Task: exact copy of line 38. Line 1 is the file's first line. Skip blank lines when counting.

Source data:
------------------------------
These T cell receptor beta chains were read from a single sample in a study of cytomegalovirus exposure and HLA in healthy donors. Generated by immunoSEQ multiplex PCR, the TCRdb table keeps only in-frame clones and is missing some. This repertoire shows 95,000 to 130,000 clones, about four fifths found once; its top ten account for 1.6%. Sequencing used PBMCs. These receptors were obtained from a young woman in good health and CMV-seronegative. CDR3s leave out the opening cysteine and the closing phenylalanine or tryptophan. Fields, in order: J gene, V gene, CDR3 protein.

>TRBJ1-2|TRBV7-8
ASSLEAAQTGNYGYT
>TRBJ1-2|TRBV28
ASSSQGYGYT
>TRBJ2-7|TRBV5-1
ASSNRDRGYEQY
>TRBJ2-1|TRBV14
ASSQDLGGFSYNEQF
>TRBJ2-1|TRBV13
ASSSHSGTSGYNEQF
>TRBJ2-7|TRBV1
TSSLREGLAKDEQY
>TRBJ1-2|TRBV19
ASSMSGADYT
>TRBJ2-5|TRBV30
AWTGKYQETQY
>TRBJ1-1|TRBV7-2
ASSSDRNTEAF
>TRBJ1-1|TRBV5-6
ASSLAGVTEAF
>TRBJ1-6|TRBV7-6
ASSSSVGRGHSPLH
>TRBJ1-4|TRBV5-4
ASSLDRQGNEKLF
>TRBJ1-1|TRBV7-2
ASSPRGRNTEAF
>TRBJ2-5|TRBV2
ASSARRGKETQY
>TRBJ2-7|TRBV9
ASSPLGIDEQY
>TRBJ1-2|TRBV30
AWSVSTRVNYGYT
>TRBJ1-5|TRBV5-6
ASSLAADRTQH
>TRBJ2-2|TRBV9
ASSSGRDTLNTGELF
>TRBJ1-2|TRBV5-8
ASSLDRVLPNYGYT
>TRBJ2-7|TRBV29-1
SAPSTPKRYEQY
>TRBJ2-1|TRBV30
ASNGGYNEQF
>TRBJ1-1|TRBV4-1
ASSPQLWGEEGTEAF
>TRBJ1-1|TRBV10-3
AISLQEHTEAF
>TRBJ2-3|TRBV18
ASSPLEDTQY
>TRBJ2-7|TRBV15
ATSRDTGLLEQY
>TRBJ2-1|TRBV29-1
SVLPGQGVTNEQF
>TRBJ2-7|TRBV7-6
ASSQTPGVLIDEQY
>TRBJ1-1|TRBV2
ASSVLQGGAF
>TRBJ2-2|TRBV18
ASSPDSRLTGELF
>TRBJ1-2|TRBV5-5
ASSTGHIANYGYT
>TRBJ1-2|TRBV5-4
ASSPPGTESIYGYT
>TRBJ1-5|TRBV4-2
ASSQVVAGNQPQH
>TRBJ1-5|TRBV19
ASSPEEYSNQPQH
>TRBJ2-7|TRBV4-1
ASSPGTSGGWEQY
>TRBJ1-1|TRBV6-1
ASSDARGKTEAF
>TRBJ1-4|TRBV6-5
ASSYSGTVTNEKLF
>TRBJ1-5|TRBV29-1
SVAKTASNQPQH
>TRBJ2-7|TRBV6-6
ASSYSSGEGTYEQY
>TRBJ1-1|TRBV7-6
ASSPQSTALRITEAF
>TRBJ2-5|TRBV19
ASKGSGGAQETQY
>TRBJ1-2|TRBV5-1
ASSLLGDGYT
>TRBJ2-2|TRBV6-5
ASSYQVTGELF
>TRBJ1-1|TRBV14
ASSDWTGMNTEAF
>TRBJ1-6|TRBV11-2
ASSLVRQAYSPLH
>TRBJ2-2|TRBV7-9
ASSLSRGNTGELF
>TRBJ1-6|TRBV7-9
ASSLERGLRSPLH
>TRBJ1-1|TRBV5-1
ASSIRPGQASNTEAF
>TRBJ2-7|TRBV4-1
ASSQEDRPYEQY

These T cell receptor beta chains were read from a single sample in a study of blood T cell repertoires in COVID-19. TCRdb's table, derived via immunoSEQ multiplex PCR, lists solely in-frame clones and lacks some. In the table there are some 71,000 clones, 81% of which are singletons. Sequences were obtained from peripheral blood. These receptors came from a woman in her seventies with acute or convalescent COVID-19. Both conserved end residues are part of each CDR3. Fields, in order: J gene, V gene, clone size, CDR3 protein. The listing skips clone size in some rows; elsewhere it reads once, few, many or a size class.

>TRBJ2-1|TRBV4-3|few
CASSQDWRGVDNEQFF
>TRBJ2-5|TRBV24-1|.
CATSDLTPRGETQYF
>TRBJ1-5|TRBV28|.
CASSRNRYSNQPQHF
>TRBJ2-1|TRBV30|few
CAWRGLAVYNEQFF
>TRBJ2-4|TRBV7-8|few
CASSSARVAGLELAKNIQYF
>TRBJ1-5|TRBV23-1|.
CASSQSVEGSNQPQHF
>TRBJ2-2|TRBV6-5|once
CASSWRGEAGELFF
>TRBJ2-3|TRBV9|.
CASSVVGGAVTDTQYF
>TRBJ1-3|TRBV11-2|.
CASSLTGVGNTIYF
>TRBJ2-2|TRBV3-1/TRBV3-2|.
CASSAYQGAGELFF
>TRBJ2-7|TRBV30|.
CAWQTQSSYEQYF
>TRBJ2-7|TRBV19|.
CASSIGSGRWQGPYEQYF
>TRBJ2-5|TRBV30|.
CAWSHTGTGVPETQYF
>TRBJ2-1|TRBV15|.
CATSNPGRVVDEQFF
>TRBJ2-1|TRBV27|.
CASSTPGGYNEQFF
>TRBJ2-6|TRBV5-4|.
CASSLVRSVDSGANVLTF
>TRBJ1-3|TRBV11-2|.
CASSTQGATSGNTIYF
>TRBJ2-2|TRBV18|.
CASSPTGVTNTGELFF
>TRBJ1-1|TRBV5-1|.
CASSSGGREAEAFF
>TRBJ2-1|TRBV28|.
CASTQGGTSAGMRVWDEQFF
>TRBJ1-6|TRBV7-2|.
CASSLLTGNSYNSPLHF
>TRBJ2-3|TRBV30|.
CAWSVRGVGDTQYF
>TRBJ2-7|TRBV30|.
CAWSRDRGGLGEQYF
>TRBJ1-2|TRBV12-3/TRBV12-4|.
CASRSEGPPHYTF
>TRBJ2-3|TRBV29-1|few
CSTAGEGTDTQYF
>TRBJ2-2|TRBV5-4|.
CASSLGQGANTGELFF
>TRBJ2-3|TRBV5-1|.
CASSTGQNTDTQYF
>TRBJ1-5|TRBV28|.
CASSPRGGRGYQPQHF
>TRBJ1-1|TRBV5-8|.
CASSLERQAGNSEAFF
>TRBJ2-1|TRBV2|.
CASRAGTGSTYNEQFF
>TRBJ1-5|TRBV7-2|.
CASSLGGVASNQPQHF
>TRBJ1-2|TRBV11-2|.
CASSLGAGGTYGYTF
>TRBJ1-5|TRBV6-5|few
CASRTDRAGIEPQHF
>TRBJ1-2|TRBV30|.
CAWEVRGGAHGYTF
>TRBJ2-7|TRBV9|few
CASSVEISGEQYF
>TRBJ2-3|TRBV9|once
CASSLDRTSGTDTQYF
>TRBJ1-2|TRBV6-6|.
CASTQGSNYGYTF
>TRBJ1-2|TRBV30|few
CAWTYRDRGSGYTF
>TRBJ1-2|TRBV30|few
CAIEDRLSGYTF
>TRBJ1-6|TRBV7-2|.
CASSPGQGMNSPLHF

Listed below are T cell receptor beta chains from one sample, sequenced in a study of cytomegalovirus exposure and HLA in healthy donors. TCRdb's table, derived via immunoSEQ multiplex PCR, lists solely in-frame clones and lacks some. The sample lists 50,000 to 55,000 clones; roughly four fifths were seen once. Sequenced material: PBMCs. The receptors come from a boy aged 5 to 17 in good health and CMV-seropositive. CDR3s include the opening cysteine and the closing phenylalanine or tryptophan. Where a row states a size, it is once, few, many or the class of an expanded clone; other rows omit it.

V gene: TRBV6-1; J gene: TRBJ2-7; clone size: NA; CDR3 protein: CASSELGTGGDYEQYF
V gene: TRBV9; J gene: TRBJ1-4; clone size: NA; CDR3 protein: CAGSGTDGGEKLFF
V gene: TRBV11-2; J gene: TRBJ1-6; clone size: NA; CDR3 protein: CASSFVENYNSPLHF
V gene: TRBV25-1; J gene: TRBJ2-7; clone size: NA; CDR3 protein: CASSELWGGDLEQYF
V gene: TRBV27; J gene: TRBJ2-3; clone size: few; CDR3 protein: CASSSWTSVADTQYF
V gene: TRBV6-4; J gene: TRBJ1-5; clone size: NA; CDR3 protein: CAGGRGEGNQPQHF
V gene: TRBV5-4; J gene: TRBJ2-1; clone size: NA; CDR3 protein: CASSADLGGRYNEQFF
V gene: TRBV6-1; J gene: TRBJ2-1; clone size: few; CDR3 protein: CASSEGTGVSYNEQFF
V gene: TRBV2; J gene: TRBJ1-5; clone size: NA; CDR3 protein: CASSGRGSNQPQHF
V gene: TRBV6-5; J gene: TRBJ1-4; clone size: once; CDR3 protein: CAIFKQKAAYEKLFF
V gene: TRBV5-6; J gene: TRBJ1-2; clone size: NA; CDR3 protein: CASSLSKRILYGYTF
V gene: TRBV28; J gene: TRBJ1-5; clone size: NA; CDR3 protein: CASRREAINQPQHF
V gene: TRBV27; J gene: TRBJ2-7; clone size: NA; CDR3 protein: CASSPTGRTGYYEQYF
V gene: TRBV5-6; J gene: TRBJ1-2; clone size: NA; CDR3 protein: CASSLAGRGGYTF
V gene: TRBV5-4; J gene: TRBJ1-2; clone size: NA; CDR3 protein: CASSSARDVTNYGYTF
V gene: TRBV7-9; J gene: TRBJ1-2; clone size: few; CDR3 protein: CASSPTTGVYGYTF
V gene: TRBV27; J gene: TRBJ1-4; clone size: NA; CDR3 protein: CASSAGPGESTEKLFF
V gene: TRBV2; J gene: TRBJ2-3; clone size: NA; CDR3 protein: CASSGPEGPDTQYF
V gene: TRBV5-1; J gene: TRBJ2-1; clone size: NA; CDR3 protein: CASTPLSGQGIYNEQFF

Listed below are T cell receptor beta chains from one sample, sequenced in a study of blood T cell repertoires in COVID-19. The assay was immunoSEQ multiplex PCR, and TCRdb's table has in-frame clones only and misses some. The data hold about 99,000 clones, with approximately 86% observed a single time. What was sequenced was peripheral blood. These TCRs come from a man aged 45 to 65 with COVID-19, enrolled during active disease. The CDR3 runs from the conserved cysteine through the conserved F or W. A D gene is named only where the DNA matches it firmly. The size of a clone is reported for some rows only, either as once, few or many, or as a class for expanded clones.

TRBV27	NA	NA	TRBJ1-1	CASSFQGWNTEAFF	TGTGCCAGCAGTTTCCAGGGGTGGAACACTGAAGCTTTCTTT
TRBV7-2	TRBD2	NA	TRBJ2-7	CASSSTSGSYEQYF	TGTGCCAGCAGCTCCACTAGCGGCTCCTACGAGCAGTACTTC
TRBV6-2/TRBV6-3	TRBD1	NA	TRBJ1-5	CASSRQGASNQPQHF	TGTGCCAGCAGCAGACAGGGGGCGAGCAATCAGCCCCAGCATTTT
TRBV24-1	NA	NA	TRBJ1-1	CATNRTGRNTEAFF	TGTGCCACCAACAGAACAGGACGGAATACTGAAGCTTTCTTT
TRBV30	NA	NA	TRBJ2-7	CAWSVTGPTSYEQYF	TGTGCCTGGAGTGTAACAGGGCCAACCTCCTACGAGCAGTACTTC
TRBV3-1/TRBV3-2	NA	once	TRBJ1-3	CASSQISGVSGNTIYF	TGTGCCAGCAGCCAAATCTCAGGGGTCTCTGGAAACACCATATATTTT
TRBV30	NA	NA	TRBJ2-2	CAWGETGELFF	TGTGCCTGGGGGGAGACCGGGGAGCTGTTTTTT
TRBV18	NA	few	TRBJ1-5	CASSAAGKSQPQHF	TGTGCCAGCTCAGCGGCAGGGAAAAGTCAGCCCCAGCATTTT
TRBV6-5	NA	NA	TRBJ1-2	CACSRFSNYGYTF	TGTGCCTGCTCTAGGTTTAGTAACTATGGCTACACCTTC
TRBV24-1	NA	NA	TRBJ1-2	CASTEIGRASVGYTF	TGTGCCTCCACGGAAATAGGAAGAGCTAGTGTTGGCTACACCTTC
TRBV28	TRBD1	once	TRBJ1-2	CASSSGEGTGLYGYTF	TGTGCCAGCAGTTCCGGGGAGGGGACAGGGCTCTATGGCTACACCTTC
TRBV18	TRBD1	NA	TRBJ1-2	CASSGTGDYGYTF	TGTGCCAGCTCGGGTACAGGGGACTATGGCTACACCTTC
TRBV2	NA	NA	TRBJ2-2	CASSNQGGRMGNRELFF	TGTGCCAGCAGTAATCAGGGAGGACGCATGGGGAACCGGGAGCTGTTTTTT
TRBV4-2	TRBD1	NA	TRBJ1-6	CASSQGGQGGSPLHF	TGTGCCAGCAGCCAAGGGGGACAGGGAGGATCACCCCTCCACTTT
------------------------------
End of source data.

>TRBJ1-2|TRBV5-8